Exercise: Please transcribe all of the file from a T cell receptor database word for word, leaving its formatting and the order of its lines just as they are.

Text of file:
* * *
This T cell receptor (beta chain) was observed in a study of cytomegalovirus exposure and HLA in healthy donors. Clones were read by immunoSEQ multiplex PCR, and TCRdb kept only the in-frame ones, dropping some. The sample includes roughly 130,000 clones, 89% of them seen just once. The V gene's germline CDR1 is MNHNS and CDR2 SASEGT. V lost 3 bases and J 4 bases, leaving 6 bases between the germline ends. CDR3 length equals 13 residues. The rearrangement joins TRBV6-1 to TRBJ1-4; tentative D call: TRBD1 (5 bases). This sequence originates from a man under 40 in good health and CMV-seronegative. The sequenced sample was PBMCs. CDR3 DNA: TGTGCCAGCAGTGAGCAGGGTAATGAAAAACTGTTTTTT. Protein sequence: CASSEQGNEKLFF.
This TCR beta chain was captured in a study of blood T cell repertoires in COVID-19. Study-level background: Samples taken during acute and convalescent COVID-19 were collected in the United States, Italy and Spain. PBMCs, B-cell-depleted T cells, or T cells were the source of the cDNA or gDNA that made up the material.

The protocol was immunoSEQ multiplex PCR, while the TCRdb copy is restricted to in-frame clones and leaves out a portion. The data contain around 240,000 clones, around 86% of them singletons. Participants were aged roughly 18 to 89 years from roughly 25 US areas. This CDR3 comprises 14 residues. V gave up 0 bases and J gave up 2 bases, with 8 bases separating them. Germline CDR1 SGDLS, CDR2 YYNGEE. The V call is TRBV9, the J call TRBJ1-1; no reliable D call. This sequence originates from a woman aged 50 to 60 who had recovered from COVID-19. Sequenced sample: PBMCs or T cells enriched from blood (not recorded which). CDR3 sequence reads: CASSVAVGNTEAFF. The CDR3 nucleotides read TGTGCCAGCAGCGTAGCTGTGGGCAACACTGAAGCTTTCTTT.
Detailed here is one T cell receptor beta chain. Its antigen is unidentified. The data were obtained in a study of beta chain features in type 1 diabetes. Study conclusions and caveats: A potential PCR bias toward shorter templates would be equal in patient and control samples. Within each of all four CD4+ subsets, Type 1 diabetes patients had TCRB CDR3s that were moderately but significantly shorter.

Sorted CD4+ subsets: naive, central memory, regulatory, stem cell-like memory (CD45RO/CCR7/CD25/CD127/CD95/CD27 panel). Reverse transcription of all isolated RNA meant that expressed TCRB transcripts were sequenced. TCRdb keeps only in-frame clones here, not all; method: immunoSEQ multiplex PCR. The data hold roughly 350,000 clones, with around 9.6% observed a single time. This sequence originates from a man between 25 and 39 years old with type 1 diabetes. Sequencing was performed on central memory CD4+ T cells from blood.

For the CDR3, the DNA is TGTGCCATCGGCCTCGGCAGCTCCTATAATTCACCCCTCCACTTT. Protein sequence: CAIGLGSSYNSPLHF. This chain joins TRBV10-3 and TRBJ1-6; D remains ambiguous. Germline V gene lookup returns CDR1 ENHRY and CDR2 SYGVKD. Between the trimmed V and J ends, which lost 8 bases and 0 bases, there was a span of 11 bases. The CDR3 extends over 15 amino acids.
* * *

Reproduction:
This T cell receptor (beta chain) was observed in a study of cytomegalovirus exposure and HLA in healthy donors. Clones were read by immunoSEQ multiplex PCR, and TCRdb kept only the in-frame ones, dropping some. The sample includes roughly 130,000 clones, 89% of them seen just once. The V gene's germline CDR1 is MNHNS and CDR2 SASEGT. V lost 3 bases and J 4 bases, leaving 6 bases between the germline ends. CDR3 length equals 13 residues. The rearrangement joins TRBV6-1 to TRBJ1-4; tentative D call: TRBD1 (5 bases). This sequence originates from a man under 40 in good health and CMV-seronegative. The sequenced sample was PBMCs. CDR3 DNA: TGTGCCAGCAGTGAGCAGGGTAATGAAAAACTGTTTTTT. Protein sequence: CASSEQGNEKLFF.
This TCR beta chain was captured in a study of blood T cell repertoires in COVID-19. Study-level background: Samples taken during acute and convalescent COVID-19 were collected in the United States, Italy and Spain. PBMCs, B-cell-depleted T cells, or T cells were the source of the cDNA or gDNA that made up the material.

The protocol was immunoSEQ multiplex PCR, while the TCRdb copy is restricted to in-frame clones and leaves out a portion. The data contain around 240,000 clones, around 86% of them singletons. Participants were aged roughly 18 to 89 years from roughly 25 US areas. This CDR3 comprises 14 residues. V gave up 0 bases and J gave up 2 bases, with 8 bases separating them. Germline CDR1 SGDLS, CDR2 YYNGEE. The V call is TRBV9, the J call TRBJ1-1; no reliable D call. This sequence originates from a woman aged 50 to 60 who had recovered from COVID-19. Sequenced sample: PBMCs or T cells enriched from blood (not recorded which). CDR3 sequence reads: CASSVAVGNTEAFF. The CDR3 nucleotides read TGTGCCAGCAGCGTAGCTGTGGGCAACACTGAAGCTTTCTTT.
Detailed here is one T cell receptor beta chain. Its antigen is unidentified. The data were obtained in a study of beta chain features in type 1 diabetes. Study conclusions and caveats: A potential PCR bias toward shorter templates would be equal in patient and control samples. Within each of all four CD4+ subsets, Type 1 diabetes patients had TCRB CDR3s that were moderately but significantly shorter.

Sorted CD4+ subsets: naive, central memory, regulatory, stem cell-like memory (CD45RO/CCR7/CD25/CD127/CD95/CD27 panel). Reverse transcription of all isolated RNA meant that expressed TCRB transcripts were sequenced. TCRdb keeps only in-frame clones here, not all; method: immunoSEQ multiplex PCR. The data hold roughly 350,000 clones, with around 9.6% observed a single time. This sequence originates from a man between 25 and 39 years old with type 1 diabetes. Sequencing was performed on central memory CD4+ T cells from blood.

For the CDR3, the DNA is TGTGCCATCGGCCTCGGCAGCTCCTATAATTCACCCCTCCACTTT. Protein sequence: CAIGLGSSYNSPLHF. This chain joins TRBV10-3 and TRBJ1-6; D remains ambiguous. Germline V gene lookup returns CDR1 ENHRY and CDR2 SYGVKD. Between the trimmed V and J ends, which lost 8 bases and 0 bases, there was a span of 11 bases. The CDR3 extends over 15 amino acids.